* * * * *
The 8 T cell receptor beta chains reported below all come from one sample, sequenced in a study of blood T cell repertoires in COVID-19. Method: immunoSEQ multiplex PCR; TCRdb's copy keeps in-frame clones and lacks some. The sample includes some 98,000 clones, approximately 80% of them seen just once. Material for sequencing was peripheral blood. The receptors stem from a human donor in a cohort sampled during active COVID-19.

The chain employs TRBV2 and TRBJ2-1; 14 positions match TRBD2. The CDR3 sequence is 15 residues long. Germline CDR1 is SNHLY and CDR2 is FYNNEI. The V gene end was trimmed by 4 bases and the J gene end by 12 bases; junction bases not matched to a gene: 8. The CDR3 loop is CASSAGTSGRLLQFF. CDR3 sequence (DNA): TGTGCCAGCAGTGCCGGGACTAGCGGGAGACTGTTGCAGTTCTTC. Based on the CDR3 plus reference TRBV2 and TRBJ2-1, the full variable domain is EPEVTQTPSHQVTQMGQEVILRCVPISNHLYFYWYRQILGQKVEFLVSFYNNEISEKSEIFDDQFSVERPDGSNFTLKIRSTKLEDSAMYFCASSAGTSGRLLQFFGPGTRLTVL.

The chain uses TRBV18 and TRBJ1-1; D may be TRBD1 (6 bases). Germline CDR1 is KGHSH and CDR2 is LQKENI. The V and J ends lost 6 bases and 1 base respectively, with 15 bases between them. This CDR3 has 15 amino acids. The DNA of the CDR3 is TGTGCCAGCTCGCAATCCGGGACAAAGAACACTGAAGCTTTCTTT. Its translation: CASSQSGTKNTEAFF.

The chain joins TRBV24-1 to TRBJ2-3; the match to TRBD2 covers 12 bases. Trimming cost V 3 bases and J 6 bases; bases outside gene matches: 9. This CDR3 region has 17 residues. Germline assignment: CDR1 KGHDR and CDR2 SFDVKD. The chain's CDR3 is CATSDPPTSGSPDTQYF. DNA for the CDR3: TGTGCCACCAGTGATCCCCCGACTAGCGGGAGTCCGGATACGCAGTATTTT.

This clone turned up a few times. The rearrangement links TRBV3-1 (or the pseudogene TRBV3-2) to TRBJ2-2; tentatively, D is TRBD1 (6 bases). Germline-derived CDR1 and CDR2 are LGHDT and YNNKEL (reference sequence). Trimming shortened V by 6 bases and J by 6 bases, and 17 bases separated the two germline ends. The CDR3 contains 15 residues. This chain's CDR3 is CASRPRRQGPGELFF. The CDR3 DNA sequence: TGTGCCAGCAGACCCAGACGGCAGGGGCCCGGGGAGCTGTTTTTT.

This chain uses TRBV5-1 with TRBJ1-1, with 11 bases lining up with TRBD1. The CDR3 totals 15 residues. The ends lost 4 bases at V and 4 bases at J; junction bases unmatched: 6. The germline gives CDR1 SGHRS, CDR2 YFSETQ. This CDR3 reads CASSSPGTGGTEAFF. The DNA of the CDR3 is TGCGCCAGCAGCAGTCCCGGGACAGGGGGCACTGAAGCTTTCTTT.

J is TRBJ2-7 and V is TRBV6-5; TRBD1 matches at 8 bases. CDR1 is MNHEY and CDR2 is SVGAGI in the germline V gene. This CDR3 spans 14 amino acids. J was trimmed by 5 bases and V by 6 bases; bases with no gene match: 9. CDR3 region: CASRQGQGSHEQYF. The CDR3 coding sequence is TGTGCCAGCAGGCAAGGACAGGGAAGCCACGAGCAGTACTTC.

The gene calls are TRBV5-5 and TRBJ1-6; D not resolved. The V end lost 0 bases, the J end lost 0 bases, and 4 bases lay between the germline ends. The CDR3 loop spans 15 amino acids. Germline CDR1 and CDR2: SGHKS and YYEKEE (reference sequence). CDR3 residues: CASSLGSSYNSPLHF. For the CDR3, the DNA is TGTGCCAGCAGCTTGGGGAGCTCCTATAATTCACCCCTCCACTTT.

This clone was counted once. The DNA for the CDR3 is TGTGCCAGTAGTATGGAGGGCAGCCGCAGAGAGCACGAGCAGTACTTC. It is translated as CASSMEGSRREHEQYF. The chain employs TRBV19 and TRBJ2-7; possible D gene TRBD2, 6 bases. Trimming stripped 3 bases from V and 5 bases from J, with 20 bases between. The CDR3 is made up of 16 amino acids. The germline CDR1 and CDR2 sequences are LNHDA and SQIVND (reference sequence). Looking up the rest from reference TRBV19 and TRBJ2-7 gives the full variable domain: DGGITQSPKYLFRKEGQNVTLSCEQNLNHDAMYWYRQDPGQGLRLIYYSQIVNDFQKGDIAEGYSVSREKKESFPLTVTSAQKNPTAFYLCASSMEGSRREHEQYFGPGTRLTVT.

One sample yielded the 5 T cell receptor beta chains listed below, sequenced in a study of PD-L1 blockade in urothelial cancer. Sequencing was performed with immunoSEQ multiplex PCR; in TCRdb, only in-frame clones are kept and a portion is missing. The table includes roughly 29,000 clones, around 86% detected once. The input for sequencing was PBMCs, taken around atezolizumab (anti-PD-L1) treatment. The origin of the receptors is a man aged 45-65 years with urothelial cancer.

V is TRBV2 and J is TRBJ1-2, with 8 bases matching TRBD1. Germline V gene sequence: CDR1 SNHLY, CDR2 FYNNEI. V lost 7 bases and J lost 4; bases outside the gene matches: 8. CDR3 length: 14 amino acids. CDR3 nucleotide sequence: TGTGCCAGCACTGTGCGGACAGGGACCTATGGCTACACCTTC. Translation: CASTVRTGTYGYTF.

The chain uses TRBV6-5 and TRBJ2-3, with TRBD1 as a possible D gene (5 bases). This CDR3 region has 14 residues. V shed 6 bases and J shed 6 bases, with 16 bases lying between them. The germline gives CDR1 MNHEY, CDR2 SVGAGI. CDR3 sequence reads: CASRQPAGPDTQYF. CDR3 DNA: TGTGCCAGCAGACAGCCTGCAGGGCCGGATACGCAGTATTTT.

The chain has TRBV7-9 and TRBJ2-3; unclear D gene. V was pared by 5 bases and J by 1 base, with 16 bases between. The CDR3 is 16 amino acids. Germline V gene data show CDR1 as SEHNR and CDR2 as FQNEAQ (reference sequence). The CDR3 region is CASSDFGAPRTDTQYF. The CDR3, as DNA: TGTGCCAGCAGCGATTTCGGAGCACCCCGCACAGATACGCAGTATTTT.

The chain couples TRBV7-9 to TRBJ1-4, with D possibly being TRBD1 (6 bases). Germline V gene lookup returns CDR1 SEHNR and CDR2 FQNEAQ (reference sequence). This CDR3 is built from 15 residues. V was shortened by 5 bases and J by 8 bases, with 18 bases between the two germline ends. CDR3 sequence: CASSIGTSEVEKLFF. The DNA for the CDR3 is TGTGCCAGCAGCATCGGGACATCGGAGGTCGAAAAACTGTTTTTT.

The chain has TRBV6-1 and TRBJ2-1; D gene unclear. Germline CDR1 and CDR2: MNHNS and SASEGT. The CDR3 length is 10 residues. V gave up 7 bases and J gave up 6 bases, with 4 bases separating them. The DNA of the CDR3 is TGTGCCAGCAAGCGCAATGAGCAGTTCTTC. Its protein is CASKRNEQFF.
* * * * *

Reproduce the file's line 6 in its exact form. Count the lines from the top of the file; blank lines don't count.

This chain uses TRBV5-1 with TRBJ1-1, with 11 bases lining up with TRBD1. The CDR3 totals 15 residues. The ends lost 4 bases at V and 4 bases at J; junction bases unmatched: 6. The germline gives CDR1 SGHRS, CDR2 YFSETQ. This CDR3 reads CASSSPGTGGTEAFF. The DNA of the CDR3 is TGCGCCAGCAGCAGTCCCGGGACAGGGGGCACTGAAGCTTTCTTT.